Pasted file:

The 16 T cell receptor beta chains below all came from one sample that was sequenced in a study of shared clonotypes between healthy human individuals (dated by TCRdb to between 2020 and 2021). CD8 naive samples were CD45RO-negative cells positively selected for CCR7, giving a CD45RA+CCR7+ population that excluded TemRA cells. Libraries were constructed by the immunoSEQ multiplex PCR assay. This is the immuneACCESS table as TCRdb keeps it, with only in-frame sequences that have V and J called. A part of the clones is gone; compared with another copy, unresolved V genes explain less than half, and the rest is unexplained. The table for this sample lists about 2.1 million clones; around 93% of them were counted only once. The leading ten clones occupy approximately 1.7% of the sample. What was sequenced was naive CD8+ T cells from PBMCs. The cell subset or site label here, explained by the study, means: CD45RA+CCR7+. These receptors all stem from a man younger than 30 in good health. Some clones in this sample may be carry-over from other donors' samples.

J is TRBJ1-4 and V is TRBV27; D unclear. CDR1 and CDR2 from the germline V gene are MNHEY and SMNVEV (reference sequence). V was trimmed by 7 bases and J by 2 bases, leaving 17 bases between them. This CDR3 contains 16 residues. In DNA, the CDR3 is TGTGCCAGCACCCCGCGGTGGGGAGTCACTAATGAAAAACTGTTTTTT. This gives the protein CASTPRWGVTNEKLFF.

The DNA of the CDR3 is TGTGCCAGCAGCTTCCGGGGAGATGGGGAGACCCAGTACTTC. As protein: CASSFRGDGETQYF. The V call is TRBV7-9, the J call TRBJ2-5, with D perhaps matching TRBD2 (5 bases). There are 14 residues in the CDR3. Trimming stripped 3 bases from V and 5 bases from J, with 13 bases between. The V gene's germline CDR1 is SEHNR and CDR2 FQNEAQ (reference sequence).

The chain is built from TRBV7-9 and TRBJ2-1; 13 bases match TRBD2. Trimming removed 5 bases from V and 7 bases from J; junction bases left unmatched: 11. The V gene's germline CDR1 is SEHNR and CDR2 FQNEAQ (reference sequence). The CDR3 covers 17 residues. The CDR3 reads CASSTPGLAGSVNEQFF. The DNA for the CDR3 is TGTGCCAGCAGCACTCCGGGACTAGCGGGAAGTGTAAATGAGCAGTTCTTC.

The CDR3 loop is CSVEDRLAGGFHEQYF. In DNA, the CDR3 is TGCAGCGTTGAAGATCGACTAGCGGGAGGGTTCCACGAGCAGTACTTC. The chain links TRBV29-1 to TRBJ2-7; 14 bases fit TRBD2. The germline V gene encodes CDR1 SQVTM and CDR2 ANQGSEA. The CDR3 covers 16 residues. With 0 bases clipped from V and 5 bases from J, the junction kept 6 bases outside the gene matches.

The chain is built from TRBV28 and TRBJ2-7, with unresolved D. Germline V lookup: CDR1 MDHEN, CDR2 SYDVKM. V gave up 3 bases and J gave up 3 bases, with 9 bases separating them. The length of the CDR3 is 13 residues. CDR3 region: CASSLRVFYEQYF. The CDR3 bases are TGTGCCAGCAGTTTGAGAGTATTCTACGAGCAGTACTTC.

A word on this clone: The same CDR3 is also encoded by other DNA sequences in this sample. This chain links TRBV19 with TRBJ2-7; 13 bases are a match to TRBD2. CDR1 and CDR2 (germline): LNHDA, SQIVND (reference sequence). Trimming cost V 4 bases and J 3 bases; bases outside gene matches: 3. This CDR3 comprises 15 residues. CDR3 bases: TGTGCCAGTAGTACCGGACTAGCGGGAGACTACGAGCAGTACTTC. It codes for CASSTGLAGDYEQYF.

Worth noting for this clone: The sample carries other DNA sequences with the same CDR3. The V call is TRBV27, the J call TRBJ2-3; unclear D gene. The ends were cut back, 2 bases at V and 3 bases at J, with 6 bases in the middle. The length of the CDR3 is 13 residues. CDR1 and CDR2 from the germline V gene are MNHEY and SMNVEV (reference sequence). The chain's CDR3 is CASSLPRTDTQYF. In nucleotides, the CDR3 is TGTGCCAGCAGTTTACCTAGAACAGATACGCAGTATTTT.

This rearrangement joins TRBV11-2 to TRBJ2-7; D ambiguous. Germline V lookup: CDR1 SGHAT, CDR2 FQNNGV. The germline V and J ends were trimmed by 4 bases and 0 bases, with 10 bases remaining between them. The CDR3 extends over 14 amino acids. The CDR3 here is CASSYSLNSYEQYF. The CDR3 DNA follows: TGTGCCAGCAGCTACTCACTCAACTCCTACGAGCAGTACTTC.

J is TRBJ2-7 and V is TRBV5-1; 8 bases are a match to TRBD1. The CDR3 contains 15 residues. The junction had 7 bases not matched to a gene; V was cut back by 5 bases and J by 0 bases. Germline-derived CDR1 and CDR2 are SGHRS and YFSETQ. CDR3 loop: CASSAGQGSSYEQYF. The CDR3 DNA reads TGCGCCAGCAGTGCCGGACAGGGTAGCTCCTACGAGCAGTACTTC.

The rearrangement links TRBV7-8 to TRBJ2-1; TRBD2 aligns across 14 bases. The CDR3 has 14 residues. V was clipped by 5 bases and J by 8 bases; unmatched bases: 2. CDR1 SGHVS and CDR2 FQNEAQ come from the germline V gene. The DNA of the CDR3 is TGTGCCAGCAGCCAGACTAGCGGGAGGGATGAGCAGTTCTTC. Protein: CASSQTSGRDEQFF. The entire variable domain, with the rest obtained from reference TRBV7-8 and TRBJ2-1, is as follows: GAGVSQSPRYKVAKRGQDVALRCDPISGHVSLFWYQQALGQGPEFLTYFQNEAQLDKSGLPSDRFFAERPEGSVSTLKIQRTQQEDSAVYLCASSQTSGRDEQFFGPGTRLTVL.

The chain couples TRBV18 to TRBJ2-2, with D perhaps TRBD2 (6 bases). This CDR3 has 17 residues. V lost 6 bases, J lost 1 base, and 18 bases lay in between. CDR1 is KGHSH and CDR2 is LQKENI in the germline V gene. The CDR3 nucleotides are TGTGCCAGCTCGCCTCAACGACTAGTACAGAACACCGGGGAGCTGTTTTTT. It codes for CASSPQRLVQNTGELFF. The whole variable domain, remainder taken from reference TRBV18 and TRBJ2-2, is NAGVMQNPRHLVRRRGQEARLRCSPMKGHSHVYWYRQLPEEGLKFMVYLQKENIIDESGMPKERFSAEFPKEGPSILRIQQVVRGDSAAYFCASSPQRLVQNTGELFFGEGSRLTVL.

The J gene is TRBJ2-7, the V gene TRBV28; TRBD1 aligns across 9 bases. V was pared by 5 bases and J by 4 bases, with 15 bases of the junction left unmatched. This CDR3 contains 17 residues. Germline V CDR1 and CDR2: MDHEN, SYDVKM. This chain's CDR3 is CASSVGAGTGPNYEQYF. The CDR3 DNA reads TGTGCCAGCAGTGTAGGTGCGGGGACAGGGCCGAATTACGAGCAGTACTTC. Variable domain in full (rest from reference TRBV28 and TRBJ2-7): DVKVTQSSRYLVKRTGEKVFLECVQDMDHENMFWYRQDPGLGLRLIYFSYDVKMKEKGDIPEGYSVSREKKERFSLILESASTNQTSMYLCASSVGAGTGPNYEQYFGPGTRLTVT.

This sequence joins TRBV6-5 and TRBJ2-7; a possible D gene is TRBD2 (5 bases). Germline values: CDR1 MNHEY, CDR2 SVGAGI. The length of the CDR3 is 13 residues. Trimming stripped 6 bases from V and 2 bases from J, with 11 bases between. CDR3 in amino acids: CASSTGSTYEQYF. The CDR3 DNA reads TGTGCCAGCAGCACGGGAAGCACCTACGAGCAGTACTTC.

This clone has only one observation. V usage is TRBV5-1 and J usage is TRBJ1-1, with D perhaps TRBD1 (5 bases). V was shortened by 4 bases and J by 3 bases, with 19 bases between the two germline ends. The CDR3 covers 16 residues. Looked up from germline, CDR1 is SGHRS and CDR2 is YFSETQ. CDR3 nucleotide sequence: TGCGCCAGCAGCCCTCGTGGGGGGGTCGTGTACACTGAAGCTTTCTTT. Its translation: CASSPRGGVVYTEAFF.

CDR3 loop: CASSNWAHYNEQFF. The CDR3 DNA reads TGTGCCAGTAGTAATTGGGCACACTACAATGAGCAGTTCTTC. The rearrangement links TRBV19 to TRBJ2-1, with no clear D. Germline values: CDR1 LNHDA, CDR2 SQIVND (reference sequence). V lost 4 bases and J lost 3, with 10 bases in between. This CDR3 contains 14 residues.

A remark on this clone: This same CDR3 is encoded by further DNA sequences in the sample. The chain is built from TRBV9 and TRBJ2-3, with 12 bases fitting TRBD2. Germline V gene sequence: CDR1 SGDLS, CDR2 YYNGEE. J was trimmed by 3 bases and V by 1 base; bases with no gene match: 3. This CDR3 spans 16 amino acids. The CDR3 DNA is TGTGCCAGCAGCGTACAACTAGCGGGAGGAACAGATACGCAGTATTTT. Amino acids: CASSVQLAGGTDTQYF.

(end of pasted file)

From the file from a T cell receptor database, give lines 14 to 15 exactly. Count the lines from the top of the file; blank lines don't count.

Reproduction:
This sequence joins TRBV6-5 and TRBJ2-7; a possible D gene is TRBD2 (5 bases). Germline values: CDR1 MNHEY, CDR2 SVGAGI. The length of the CDR3 is 13 residues. Trimming stripped 6 bases from V and 2 bases from J, with 11 bases between. CDR3 in amino acids: CASSTGSTYEQYF. The CDR3 DNA reads TGTGCCAGCAGCACGGGAAGCACCTACGAGCAGTACTTC.

This clone has only one observation. V usage is TRBV5-1 and J usage is TRBJ1-1, with D perhaps TRBD1 (5 bases). V was shortened by 4 bases and J by 3 bases, with 19 bases between the two germline ends. The CDR3 covers 16 residues. Looked up from germline, CDR1 is SGHRS and CDR2 is YFSETQ. CDR3 nucleotide sequence: TGCGCCAGCAGCCCTCGTGGGGGGGTCGTGTACACTGAAGCTTTCTTT. Its translation: CASSPRGGVVYTEAFF.